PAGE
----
853 Alloy Classes

Titanium alloys are categorized into one of four groups: alpha (a), alpha-beta (a-P), beta alloys (P), and the intermetallics (TixAl, where x = 1 or 3). Titanium alloys for aerospace application contain a- and P-stabilizing elements to achieve required mechanical properties such as tensile strength, creep, fatigue, fatigue crack propagation resistance, fracture toughness, stress-corrosion cracking, and resistance to oxidation [12]. Once the chemistry is selected, optimization of mechanical properties is achieved by working (deformation) to control the size, shape, and dispersion of first the P phase and later the a phase.

Beta-isomorphous alloying elements (e.g., Mo, V, Nb), which do not form intermetallic compounds, have traditionally been preferred to "eutectoid-type" elements (e.g., Cr, Cu, Ni). However, some P-eutectoid-type compound formers are added to a-P or P alloys to improve hardenability and increase the response to heat treatment.

a Alloys The a alloys contain predominantly a phase at temperatures up to well above 540°C (1000°F). A major class of a alloys is the unalloyed titanium family of alloys that differ in the amount of oxygen and iron in each alloy. Alloys with higher interstitial content are higher in strength, hardness, and transformation temperature compared to high purity alloys. Approximately every 0.01 wt% oxygen gives a 10.5-MPa (1.5-ksi) increase in strength level [12]. Other a alloys contain additions such as Al and Sn (e.g., Ti-5Al-2.5Sn and Ti-6Al-2Sn-4Zr-2Mo).

Generally, a-rich alloys are more resistant to high-temperature creep than a-P or P alloys, and a alloys exhibit little strengthening by heat treatment. These alloys are usually annealed or recrystallized to remove stresses from cold working, and they have good weldability and generally inferior forgeability in comparison to a-P or P alloys.

a-P Alloys a-P Alloys contain one or more of the a and P stabilizers. These alloys retain more P after final heat treatment than the near a alloys and can be strengthened by solution treating and aging, although they are generally used in the annealed condition. Solution treatment is usually performed high in the a-P phase field followed by aging at lower temperature to precipitate a, giving a mixture of fine a in an a-P matrix. The solution treating and aging can increase the strength of these alloys by up to 80% [12]. Alloys with low amounts of P stabilizer (e.g., Ti-6Al-4V) have poor hardenability and must be rapidly quenched for subsequent strengthening. A water quench of Ti-6Al-4V will adequately harden sections only less than 25 mm (1 in.).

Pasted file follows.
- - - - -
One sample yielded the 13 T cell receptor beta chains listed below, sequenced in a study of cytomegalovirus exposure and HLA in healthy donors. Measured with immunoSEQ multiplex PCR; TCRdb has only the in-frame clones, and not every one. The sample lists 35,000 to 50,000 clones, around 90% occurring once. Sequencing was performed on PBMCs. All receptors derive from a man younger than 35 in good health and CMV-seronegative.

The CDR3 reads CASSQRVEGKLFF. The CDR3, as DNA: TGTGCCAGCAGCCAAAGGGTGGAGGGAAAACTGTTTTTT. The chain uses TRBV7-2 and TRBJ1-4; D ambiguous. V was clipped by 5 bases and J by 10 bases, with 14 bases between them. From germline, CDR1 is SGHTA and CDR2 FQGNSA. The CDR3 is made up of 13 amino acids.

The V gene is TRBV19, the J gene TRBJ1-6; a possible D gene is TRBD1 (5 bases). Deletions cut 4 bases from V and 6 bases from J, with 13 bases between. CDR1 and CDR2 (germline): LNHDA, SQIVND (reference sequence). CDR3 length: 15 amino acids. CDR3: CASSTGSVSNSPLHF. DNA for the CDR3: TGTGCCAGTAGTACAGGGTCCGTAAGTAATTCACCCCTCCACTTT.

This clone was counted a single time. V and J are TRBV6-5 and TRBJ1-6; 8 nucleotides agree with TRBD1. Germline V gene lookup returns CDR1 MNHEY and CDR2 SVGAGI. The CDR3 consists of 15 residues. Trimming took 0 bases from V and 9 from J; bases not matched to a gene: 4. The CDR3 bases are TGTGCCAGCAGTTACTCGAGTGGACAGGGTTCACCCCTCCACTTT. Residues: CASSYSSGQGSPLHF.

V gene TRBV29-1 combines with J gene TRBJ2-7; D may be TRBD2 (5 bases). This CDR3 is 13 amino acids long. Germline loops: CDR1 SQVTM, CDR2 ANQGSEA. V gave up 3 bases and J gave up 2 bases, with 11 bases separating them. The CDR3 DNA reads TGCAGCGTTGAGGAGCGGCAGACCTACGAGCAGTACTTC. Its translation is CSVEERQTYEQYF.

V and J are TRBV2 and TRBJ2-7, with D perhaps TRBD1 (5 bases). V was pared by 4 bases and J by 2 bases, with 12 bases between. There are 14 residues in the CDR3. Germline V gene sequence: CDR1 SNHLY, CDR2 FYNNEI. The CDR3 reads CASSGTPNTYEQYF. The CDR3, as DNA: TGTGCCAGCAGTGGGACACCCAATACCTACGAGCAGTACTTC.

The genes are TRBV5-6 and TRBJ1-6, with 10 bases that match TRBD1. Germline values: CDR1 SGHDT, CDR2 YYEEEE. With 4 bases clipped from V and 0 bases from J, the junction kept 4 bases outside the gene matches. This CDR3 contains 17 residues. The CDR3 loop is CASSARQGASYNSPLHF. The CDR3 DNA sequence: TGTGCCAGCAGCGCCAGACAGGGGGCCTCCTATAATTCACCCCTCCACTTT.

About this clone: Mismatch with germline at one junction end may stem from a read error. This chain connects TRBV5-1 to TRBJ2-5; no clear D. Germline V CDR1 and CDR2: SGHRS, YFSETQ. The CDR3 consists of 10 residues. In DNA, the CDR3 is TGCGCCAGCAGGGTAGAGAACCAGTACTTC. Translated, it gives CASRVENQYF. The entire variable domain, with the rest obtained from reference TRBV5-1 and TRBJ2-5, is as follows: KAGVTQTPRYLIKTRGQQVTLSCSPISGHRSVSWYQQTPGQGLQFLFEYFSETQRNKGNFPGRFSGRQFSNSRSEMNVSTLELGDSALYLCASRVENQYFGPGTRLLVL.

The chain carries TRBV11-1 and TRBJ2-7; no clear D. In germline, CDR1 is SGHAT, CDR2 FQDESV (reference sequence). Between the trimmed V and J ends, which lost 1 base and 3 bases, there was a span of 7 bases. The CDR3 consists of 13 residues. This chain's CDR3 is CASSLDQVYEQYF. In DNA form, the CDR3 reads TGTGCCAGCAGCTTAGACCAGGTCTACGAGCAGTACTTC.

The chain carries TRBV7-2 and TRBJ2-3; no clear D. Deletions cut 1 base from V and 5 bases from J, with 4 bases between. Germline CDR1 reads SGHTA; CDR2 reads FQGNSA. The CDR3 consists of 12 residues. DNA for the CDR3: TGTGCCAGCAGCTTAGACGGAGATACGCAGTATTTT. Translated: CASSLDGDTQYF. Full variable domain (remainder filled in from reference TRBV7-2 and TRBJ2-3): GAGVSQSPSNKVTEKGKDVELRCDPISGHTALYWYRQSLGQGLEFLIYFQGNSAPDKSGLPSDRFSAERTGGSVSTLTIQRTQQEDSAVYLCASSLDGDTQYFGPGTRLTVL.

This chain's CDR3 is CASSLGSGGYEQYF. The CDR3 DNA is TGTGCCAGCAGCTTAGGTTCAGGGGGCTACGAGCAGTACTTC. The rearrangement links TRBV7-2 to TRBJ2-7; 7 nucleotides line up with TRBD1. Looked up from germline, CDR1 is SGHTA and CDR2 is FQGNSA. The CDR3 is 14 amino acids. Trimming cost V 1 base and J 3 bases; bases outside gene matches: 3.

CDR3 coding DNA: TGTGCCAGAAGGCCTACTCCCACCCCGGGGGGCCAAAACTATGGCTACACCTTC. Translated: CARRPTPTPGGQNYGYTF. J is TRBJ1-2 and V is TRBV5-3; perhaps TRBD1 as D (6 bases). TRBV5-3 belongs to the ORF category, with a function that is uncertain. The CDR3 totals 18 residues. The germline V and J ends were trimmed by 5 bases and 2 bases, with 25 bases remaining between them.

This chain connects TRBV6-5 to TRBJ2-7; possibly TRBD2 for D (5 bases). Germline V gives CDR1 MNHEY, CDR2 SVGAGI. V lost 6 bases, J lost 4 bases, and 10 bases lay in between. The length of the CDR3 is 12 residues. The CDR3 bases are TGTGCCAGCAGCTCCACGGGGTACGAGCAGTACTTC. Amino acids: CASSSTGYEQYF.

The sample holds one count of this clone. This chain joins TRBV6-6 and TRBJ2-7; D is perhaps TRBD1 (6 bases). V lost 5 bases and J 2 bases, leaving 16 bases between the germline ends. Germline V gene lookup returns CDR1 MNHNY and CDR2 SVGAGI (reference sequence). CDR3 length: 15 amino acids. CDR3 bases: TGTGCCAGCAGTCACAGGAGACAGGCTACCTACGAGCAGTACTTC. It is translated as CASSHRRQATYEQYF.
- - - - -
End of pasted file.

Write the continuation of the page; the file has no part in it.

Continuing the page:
P Alloys P Alloys have more P-stabilizer content and less a stabilizer than a-P alloys. These alloys have high hardenability with the P phase retained completely during air cooling of thin sections, and water quenching of thick sections. P Alloys have good forgeability and good cold formability in the solution-treated condition. After solution treatment, aging is performed to transform some P phase to a. The strength level of these alloys is greater than a-P alloys, a result of the finely dispersed a particles in the P phase. These alloys have relatively higher densities and generally lower creep strengths than the a-P alloys. The fracture toughness of aged P alloys at a given strength level is generally higher than that of an aged a-P alloy, although crack growth rates can be faster [12].

Titanium Aluminides To increase the efficiency of gas turbine engines, higher operating temperatures are necessary, requiring alloys with enhanced mechanical properties at elevated temperatures. The family of titanium alloys showing potential for applications at temperatures as high as 900°C (1650°F) are the titanium aluminide intermetallic compounds Ti3Al(a2) and TiAl(y) [13-15]. The major disadvantage of this alloy group is low ambient temperature ductility. However, it has been found that niobium, or niobium with other P-stabilizing elements, in combination with microstructure control, can increase room temperature ductility in the Ti3Al alloys up to as much as 26% elongation. Recently, by careful control of the microstructure the ambient temperature ductility of two-phase TiAl (y + a2) has been raised to levels as high as 5% elongation. The TiAl compositions (e.g., Ti-48Al-2Cr-2Nb) have now reached a stage of maturity where they are serious contenders for use in advanced gas turbine engines and automobiles [3-7].

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